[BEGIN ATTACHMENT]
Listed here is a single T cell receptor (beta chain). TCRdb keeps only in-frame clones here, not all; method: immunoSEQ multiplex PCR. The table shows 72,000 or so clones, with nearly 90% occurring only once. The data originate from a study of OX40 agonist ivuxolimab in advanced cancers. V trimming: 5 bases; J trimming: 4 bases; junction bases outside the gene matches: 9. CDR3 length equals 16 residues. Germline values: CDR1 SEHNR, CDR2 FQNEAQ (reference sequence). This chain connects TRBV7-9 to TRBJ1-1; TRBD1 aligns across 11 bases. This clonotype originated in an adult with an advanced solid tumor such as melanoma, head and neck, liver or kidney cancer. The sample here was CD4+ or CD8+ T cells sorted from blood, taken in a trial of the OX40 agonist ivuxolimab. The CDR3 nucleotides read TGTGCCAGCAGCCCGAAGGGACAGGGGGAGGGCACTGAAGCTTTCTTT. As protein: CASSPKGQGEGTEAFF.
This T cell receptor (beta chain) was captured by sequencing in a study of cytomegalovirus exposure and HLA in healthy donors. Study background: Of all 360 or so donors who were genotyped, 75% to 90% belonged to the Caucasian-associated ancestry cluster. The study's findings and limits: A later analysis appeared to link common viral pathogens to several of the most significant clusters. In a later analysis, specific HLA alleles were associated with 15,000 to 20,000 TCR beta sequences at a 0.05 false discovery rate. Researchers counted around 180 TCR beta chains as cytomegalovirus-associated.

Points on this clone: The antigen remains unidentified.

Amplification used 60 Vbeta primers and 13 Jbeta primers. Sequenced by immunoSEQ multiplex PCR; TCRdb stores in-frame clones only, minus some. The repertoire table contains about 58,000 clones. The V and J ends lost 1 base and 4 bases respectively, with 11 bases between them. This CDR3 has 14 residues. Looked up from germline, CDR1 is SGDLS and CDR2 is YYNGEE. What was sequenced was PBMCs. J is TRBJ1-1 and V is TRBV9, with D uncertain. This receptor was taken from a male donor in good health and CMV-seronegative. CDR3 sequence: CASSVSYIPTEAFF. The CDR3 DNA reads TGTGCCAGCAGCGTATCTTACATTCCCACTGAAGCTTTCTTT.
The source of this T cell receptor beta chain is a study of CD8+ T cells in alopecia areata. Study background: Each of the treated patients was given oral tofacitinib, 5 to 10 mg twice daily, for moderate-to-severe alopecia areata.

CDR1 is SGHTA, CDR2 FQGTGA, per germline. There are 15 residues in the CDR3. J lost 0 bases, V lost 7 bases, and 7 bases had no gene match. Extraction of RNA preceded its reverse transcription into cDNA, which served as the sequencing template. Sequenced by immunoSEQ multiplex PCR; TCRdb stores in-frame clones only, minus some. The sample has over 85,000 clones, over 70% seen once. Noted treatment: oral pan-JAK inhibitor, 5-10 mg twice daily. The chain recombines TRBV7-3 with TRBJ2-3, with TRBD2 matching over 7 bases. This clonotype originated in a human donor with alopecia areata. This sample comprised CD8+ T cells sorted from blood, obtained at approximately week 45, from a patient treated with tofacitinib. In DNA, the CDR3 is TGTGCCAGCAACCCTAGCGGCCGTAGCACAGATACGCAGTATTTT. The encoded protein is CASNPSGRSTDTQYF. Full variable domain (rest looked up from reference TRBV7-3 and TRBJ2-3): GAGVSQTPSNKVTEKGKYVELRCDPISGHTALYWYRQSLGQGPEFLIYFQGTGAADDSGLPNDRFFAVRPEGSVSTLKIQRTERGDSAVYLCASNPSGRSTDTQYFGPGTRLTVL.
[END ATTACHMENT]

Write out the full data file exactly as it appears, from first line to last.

Listed here is a single T cell receptor (beta chain). TCRdb keeps only in-frame clones here, not all; method: immunoSEQ multiplex PCR. The table shows 72,000 or so clones, with nearly 90% occurring only once. The data originate from a study of OX40 agonist ivuxolimab in advanced cancers. V trimming: 5 bases; J trimming: 4 bases; junction bases outside the gene matches: 9. CDR3 length equals 16 residues. Germline values: CDR1 SEHNR, CDR2 FQNEAQ (reference sequence). This chain connects TRBV7-9 to TRBJ1-1; TRBD1 aligns across 11 bases. This clonotype originated in an adult with an advanced solid tumor such as melanoma, head and neck, liver or kidney cancer. The sample here was CD4+ or CD8+ T cells sorted from blood, taken in a trial of the OX40 agonist ivuxolimab. The CDR3 nucleotides read TGTGCCAGCAGCCCGAAGGGACAGGGGGAGGGCACTGAAGCTTTCTTT. As protein: CASSPKGQGEGTEAFF.
This T cell receptor (beta chain) was captured by sequencing in a study of cytomegalovirus exposure and HLA in healthy donors. Study background: Of all 360 or so donors who were genotyped, 75% to 90% belonged to the Caucasian-associated ancestry cluster. The study's findings and limits: A later analysis appeared to link common viral pathogens to several of the most significant clusters. In a later analysis, specific HLA alleles were associated with 15,000 to 20,000 TCR beta sequences at a 0.05 false discovery rate. Researchers counted around 180 TCR beta chains as cytomegalovirus-associated.

Points on this clone: The antigen remains unidentified.

Amplification used 60 Vbeta primers and 13 Jbeta primers. Sequenced by immunoSEQ multiplex PCR; TCRdb stores in-frame clones only, minus some. The repertoire table contains about 58,000 clones. The V and J ends lost 1 base and 4 bases respectively, with 11 bases between them. This CDR3 has 14 residues. Looked up from germline, CDR1 is SGDLS and CDR2 is YYNGEE. What was sequenced was PBMCs. J is TRBJ1-1 and V is TRBV9, with D uncertain. This receptor was taken from a male donor in good health and CMV-seronegative. CDR3 sequence: CASSVSYIPTEAFF. The CDR3 DNA reads TGTGCCAGCAGCGTATCTTACATTCCCACTGAAGCTTTCTTT.
The source of this T cell receptor beta chain is a study of CD8+ T cells in alopecia areata. Study background: Each of the treated patients was given oral tofacitinib, 5 to 10 mg twice daily, for moderate-to-severe alopecia areata.

CDR1 is SGHTA, CDR2 FQGTGA, per germline. There are 15 residues in the CDR3. J lost 0 bases, V lost 7 bases, and 7 bases had no gene match. Extraction of RNA preceded its reverse transcription into cDNA, which served as the sequencing template. Sequenced by immunoSEQ multiplex PCR; TCRdb stores in-frame clones only, minus some. The sample has over 85,000 clones, over 70% seen once. Noted treatment: oral pan-JAK inhibitor, 5-10 mg twice daily. The chain recombines TRBV7-3 with TRBJ2-3, with TRBD2 matching over 7 bases. This clonotype originated in a human donor with alopecia areata. This sample comprised CD8+ T cells sorted from blood, obtained at approximately week 45, from a patient treated with tofacitinib. In DNA, the CDR3 is TGTGCCAGCAACCCTAGCGGCCGTAGCACAGATACGCAGTATTTT. The encoded protein is CASNPSGRSTDTQYF. Full variable domain (rest looked up from reference TRBV7-3 and TRBJ2-3): GAGVSQTPSNKVTEKGKYVELRCDPISGHTALYWYRQSLGQGPEFLIYFQGTGAADDSGLPNDRFFAVRPEGSVSTLKIQRTERGDSAVYLCASNPSGRSTDTQYFGPGTRLTVL.